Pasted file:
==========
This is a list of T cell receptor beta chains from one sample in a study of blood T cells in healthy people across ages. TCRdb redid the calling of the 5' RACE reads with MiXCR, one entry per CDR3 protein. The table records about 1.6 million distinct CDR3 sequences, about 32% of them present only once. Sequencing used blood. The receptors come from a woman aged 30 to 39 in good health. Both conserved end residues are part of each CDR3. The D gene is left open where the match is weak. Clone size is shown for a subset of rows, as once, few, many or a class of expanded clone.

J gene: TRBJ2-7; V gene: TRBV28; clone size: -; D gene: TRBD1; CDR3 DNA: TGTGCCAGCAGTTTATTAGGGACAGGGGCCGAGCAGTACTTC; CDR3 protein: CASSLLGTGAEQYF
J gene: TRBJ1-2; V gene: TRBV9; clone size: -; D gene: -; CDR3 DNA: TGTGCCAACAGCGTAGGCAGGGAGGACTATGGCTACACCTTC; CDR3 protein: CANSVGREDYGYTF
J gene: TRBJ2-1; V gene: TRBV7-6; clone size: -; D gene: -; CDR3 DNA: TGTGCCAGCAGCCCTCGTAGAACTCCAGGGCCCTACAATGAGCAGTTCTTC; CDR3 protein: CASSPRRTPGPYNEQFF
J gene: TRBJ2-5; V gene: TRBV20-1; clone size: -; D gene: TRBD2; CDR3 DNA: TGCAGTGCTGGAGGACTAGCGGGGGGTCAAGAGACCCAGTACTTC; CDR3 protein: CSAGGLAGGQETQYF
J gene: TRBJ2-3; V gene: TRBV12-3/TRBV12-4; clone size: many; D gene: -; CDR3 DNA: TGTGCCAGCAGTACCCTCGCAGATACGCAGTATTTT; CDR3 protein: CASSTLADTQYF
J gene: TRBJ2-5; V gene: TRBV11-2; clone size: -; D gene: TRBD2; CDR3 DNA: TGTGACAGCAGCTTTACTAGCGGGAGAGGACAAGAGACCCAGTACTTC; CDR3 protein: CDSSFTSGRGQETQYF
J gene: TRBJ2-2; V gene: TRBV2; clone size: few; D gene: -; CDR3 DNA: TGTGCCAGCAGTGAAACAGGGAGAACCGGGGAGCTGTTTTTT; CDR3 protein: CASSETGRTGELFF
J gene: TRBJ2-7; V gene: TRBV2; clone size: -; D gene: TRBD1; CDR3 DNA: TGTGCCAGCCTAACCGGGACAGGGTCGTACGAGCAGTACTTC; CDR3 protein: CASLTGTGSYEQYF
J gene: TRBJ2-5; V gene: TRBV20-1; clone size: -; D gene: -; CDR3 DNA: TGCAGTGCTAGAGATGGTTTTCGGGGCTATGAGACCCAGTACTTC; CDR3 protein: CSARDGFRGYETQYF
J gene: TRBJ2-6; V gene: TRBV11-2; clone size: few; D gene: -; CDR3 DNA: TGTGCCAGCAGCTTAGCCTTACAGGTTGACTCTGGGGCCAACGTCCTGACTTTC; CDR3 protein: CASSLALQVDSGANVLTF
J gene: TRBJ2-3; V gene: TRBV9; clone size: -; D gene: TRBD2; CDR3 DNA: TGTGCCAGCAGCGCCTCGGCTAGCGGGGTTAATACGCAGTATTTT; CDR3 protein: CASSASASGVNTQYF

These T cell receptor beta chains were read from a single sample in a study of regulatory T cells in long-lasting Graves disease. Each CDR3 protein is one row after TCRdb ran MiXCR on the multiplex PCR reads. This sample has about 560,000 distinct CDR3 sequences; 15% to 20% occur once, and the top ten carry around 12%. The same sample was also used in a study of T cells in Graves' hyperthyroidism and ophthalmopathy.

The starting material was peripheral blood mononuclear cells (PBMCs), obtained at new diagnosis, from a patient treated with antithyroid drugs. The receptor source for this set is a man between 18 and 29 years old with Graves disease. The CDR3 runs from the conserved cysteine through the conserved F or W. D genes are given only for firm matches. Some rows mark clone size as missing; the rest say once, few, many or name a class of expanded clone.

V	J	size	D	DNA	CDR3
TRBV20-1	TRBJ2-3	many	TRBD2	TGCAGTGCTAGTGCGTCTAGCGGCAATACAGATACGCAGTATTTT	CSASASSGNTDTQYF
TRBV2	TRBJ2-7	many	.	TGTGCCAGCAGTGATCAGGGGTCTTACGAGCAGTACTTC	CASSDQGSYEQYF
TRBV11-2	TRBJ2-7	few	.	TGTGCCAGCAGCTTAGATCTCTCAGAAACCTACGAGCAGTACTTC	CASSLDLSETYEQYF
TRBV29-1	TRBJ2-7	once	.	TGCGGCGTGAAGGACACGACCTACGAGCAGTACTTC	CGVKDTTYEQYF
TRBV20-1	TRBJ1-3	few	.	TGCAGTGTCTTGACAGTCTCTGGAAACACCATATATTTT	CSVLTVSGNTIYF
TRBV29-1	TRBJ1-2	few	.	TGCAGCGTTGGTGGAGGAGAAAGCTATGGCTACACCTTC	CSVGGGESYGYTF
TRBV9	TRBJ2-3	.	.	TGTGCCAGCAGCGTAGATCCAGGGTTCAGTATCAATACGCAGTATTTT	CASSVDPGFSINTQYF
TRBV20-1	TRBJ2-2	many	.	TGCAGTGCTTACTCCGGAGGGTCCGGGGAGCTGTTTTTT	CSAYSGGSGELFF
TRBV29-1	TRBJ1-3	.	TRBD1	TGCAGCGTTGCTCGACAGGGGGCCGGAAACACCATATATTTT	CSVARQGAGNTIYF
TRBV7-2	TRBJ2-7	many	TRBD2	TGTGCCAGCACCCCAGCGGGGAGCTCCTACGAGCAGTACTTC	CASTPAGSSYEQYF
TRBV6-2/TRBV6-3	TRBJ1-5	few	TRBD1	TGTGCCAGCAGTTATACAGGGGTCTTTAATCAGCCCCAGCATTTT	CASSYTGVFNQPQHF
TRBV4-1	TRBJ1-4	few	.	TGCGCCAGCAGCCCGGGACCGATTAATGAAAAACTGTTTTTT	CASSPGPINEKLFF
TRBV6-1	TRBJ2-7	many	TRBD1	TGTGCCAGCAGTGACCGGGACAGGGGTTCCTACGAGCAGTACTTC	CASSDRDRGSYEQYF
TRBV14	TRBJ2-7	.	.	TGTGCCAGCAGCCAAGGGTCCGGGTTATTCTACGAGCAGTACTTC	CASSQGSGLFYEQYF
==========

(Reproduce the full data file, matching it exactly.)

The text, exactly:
This is a list of T cell receptor beta chains from one sample in a study of blood T cells in healthy people across ages. TCRdb redid the calling of the 5' RACE reads with MiXCR, one entry per CDR3 protein. The table records about 1.6 million distinct CDR3 sequences, about 32% of them present only once. Sequencing used blood. The receptors come from a woman aged 30 to 39 in good health. Both conserved end residues are part of each CDR3. The D gene is left open where the match is weak. Clone size is shown for a subset of rows, as once, few, many or a class of expanded clone.

J gene: TRBJ2-7; V gene: TRBV28; clone size: -; D gene: TRBD1; CDR3 DNA: TGTGCCAGCAGTTTATTAGGGACAGGGGCCGAGCAGTACTTC; CDR3 protein: CASSLLGTGAEQYF
J gene: TRBJ1-2; V gene: TRBV9; clone size: -; D gene: -; CDR3 DNA: TGTGCCAACAGCGTAGGCAGGGAGGACTATGGCTACACCTTC; CDR3 protein: CANSVGREDYGYTF
J gene: TRBJ2-1; V gene: TRBV7-6; clone size: -; D gene: -; CDR3 DNA: TGTGCCAGCAGCCCTCGTAGAACTCCAGGGCCCTACAATGAGCAGTTCTTC; CDR3 protein: CASSPRRTPGPYNEQFF
J gene: TRBJ2-5; V gene: TRBV20-1; clone size: -; D gene: TRBD2; CDR3 DNA: TGCAGTGCTGGAGGACTAGCGGGGGGTCAAGAGACCCAGTACTTC; CDR3 protein: CSAGGLAGGQETQYF
J gene: TRBJ2-3; V gene: TRBV12-3/TRBV12-4; clone size: many; D gene: -; CDR3 DNA: TGTGCCAGCAGTACCCTCGCAGATACGCAGTATTTT; CDR3 protein: CASSTLADTQYF
J gene: TRBJ2-5; V gene: TRBV11-2; clone size: -; D gene: TRBD2; CDR3 DNA: TGTGACAGCAGCTTTACTAGCGGGAGAGGACAAGAGACCCAGTACTTC; CDR3 protein: CDSSFTSGRGQETQYF
J gene: TRBJ2-2; V gene: TRBV2; clone size: few; D gene: -; CDR3 DNA: TGTGCCAGCAGTGAAACAGGGAGAACCGGGGAGCTGTTTTTT; CDR3 protein: CASSETGRTGELFF
J gene: TRBJ2-7; V gene: TRBV2; clone size: -; D gene: TRBD1; CDR3 DNA: TGTGCCAGCCTAACCGGGACAGGGTCGTACGAGCAGTACTTC; CDR3 protein: CASLTGTGSYEQYF
J gene: TRBJ2-5; V gene: TRBV20-1; clone size: -; D gene: -; CDR3 DNA: TGCAGTGCTAGAGATGGTTTTCGGGGCTATGAGACCCAGTACTTC; CDR3 protein: CSARDGFRGYETQYF
J gene: TRBJ2-6; V gene: TRBV11-2; clone size: few; D gene: -; CDR3 DNA: TGTGCCAGCAGCTTAGCCTTACAGGTTGACTCTGGGGCCAACGTCCTGACTTTC; CDR3 protein: CASSLALQVDSGANVLTF
J gene: TRBJ2-3; V gene: TRBV9; clone size: -; D gene: TRBD2; CDR3 DNA: TGTGCCAGCAGCGCCTCGGCTAGCGGGGTTAATACGCAGTATTTT; CDR3 protein: CASSASASGVNTQYF

These T cell receptor beta chains were read from a single sample in a study of regulatory T cells in long-lasting Graves disease. Each CDR3 protein is one row after TCRdb ran MiXCR on the multiplex PCR reads. This sample has about 560,000 distinct CDR3 sequences; 15% to 20% occur once, and the top ten carry around 12%. The same sample was also used in a study of T cells in Graves' hyperthyroidism and ophthalmopathy.

The starting material was peripheral blood mononuclear cells (PBMCs), obtained at new diagnosis, from a patient treated with antithyroid drugs. The receptor source for this set is a man between 18 and 29 years old with Graves disease. The CDR3 runs from the conserved cysteine through the conserved F or W. D genes are given only for firm matches. Some rows mark clone size as missing; the rest say once, few, many or name a class of expanded clone.

V	J	size	D	DNA	CDR3
TRBV20-1	TRBJ2-3	many	TRBD2	TGCAGTGCTAGTGCGTCTAGCGGCAATACAGATACGCAGTATTTT	CSASASSGNTDTQYF
TRBV2	TRBJ2-7	many	.	TGTGCCAGCAGTGATCAGGGGTCTTACGAGCAGTACTTC	CASSDQGSYEQYF
TRBV11-2	TRBJ2-7	few	.	TGTGCCAGCAGCTTAGATCTCTCAGAAACCTACGAGCAGTACTTC	CASSLDLSETYEQYF
TRBV29-1	TRBJ2-7	once	.	TGCGGCGTGAAGGACACGACCTACGAGCAGTACTTC	CGVKDTTYEQYF
TRBV20-1	TRBJ1-3	few	.	TGCAGTGTCTTGACAGTCTCTGGAAACACCATATATTTT	CSVLTVSGNTIYF
TRBV29-1	TRBJ1-2	few	.	TGCAGCGTTGGTGGAGGAGAAAGCTATGGCTACACCTTC	CSVGGGESYGYTF
TRBV9	TRBJ2-3	.	.	TGTGCCAGCAGCGTAGATCCAGGGTTCAGTATCAATACGCAGTATTTT	CASSVDPGFSINTQYF
TRBV20-1	TRBJ2-2	many	.	TGCAGTGCTTACTCCGGAGGGTCCGGGGAGCTGTTTTTT	CSAYSGGSGELFF
TRBV29-1	TRBJ1-3	.	TRBD1	TGCAGCGTTGCTCGACAGGGGGCCGGAAACACCATATATTTT	CSVARQGAGNTIYF
TRBV7-2	TRBJ2-7	many	TRBD2	TGTGCCAGCACCCCAGCGGGGAGCTCCTACGAGCAGTACTTC	CASTPAGSSYEQYF
TRBV6-2/TRBV6-3	TRBJ1-5	few	TRBD1	TGTGCCAGCAGTTATACAGGGGTCTTTAATCAGCCCCAGCATTTT	CASSYTGVFNQPQHF
TRBV4-1	TRBJ1-4	few	.	TGCGCCAGCAGCCCGGGACCGATTAATGAAAAACTGTTTTTT	CASSPGPINEKLFF
TRBV6-1	TRBJ2-7	many	TRBD1	TGTGCCAGCAGTGACCGGGACAGGGGTTCCTACGAGCAGTACTTC	CASSDRDRGSYEQYF
TRBV14	TRBJ2-7	.	.	TGTGCCAGCAGCCAAGGGTCCGGGTTATTCTACGAGCAGTACTTC	CASSQGSGLFYEQYF